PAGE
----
The Materials SPDR ETF (XLB), comprised of Freeport and other producers of raw materials, and the iShares FTSE/Xinhua China 25 Index (FXI), made-up of the biggest China ADRs, have a correlation of 0.8 in the first half of the year. Meaning, when China stocks move, raw materials shares move in unison 80 percent of the time.
The China ETF, Freeport, Alcoa, and Caterpillar, which helps commodity firms dig out the raw materials, were all pounded today after the U.S.-based Conference Board revised its April Leading Economic Index for China way down to a 0.3% growth rate, instead of 1.7 percent gain. While this measure is a new creation by the Conference Board and not yet widely-followed, it raised enough concerns for jittery investors ahead of China’s official purchasing managers’ index out Thursday.
"The response to a less important leading indicators figure tells me the market already knows something,” said Tim Seymour, founder of EmergingMoney.com and a ‘Fast Money’ trader. “We saw this last month where the market had whisper numbers on China exports and retail sales. A contraction in China’s PMI would not surprise me."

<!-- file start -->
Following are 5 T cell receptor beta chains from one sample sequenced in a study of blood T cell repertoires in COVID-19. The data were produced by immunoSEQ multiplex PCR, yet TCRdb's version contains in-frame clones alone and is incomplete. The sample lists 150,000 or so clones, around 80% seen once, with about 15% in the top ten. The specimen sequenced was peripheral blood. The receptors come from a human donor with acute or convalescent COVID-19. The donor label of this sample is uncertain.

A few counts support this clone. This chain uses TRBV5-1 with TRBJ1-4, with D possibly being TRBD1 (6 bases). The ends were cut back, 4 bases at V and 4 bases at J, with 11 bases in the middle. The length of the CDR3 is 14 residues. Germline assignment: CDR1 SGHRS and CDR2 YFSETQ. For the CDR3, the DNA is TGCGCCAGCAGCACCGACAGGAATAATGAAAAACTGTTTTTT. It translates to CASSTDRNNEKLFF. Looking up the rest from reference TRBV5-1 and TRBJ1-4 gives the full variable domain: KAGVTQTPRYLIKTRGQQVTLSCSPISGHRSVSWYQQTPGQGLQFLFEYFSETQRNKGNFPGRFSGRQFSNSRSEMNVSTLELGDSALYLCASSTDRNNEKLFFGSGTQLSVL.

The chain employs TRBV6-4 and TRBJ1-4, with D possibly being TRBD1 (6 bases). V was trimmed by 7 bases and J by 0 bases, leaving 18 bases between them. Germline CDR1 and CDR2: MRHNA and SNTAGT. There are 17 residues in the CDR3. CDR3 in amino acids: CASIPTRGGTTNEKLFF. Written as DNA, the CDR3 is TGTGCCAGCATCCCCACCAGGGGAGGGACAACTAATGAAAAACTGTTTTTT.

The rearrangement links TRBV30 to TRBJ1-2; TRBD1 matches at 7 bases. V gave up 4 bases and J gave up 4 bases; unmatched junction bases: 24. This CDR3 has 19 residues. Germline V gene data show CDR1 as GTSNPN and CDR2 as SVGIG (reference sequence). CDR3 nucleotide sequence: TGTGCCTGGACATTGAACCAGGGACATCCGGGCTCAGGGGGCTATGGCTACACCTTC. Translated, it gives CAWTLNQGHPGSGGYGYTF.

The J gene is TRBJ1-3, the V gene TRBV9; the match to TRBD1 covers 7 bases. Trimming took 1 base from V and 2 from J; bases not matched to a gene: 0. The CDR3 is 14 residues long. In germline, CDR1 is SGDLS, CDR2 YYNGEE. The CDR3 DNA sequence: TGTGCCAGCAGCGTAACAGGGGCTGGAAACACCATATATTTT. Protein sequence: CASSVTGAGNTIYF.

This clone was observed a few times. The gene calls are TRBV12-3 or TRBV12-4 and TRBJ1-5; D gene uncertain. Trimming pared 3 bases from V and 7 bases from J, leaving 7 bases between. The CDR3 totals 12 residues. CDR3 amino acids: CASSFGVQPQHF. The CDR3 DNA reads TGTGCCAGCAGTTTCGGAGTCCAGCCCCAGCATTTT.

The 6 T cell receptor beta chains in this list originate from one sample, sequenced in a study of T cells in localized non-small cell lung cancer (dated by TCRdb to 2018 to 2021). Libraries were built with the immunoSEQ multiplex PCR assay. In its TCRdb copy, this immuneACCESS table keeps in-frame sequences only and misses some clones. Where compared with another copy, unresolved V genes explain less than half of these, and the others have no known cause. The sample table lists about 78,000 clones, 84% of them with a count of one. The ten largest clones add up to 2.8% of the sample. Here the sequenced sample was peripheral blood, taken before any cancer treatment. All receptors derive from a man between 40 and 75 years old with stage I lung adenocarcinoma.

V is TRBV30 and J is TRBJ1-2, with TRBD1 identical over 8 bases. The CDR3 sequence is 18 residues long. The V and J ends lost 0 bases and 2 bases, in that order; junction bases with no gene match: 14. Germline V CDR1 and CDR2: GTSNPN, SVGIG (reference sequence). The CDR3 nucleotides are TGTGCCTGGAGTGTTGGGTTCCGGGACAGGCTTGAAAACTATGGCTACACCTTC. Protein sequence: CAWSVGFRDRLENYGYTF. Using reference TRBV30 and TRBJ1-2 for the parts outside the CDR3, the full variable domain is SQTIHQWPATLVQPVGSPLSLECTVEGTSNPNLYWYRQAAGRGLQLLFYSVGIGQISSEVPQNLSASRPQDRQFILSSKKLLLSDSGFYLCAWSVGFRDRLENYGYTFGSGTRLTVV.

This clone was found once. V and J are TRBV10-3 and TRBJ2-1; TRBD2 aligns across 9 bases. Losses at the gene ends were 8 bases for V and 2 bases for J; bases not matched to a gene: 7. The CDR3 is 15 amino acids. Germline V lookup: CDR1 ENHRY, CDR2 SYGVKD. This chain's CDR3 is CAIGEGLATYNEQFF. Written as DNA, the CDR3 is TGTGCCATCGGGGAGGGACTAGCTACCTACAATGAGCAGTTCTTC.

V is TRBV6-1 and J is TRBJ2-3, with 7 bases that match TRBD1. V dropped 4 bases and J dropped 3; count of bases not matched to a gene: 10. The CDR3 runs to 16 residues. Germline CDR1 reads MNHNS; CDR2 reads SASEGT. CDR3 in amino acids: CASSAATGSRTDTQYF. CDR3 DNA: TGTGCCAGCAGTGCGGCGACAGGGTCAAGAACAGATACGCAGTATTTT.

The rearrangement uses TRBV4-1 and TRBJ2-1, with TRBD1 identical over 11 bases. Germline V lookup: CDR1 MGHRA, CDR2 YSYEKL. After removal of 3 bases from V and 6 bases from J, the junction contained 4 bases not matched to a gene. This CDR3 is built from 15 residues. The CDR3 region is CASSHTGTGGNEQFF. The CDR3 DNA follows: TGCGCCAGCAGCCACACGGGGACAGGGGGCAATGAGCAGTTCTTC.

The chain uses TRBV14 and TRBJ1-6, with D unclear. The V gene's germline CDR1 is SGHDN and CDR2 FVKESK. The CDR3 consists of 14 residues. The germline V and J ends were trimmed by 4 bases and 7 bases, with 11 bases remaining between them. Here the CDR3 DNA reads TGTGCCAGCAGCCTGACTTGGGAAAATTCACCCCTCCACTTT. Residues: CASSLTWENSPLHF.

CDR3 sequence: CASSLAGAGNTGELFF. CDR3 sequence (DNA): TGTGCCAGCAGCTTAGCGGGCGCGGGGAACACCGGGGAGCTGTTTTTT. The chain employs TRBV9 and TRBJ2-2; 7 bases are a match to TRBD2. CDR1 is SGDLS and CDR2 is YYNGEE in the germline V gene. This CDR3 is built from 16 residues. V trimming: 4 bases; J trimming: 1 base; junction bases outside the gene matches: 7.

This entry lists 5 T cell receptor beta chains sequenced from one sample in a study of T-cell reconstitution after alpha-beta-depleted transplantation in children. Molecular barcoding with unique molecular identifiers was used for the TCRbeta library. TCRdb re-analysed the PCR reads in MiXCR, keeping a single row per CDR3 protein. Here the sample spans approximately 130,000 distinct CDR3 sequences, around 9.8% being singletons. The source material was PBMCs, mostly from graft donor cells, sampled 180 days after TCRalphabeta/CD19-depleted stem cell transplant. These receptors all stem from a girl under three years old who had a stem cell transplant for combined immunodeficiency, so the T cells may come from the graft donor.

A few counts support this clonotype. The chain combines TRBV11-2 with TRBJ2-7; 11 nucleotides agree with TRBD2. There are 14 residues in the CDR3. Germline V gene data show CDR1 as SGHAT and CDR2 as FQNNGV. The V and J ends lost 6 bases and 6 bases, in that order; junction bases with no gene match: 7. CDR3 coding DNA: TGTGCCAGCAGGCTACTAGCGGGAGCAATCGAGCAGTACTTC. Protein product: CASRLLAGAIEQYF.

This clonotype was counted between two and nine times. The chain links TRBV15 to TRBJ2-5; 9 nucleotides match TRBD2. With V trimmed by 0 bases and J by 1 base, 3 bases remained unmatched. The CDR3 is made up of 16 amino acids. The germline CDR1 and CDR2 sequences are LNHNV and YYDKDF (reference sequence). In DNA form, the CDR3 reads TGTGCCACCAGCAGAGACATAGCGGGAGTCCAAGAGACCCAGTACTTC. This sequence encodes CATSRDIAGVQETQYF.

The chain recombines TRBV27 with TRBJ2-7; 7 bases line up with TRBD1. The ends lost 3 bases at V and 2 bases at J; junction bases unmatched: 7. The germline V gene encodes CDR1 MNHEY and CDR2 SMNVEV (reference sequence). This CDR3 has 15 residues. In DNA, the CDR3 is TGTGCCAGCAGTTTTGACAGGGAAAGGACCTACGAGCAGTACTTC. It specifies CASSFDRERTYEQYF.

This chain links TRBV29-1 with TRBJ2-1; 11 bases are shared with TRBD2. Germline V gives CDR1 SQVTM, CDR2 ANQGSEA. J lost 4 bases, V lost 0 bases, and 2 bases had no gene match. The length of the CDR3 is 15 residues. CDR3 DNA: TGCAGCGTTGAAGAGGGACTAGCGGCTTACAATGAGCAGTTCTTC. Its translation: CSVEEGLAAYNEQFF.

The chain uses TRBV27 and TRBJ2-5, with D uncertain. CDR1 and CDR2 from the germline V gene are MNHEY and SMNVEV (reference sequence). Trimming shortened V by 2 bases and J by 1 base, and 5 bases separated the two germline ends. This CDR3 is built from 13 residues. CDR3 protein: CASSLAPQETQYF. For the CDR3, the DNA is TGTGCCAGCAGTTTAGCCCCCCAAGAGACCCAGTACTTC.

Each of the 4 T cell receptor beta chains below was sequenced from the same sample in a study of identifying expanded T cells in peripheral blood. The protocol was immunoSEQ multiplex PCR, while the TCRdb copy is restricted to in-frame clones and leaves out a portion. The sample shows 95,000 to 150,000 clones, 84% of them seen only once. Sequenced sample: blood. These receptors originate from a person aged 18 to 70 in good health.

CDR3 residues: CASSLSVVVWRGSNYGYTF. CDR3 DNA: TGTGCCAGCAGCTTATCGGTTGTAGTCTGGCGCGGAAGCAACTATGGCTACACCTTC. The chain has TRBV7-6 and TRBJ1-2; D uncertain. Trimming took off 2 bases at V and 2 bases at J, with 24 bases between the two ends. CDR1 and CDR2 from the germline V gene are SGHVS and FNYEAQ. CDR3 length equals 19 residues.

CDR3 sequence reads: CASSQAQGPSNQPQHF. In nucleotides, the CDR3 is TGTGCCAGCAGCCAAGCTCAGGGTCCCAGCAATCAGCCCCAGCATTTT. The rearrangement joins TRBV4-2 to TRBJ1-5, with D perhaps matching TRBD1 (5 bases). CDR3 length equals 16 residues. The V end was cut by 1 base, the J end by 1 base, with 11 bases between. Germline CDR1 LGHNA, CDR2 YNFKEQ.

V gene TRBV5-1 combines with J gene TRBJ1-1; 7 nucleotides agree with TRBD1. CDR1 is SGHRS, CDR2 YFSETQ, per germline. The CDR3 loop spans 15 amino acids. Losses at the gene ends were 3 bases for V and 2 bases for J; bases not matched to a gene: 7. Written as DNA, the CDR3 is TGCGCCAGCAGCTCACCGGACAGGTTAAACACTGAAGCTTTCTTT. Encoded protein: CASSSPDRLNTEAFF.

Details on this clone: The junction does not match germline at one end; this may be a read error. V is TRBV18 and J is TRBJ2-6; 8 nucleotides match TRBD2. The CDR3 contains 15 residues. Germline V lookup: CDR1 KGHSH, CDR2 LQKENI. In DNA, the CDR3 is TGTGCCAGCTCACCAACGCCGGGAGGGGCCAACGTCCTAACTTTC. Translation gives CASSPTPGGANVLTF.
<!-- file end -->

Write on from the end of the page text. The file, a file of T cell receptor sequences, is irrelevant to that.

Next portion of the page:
But the correlation works both ways, if China is able to cool its property market without snuffing out the rest of its economy, these will be the names that get the very biggest bang for your trading buck on the way back up.
"The China story is not dead when you look at longer-term metrics that show China is still going to grow four times as fast as the U.S.," said Jon Najarian, co-founder of OptionsMonster.com and TradeMonster.com. "I wouldn’t be buying here because quarter-end selling and other factors are at work. But as soon as the market stabilizes, I would be buying back these very same names that are getting hurt the most today."
The ETF with the least correlation to China is the Consumer Discretionary SPDR ETF (XLY), according to the correlation tracker tool on . The ETF contains stocks like Target and Home Depot, which largely depend on the U.S. consumer.
John Melloy is the Executive Producer of Fast Money. Before joining CNBC, he was an editor for Bloomberg News, overseeing the U.S. Stock Market coverage team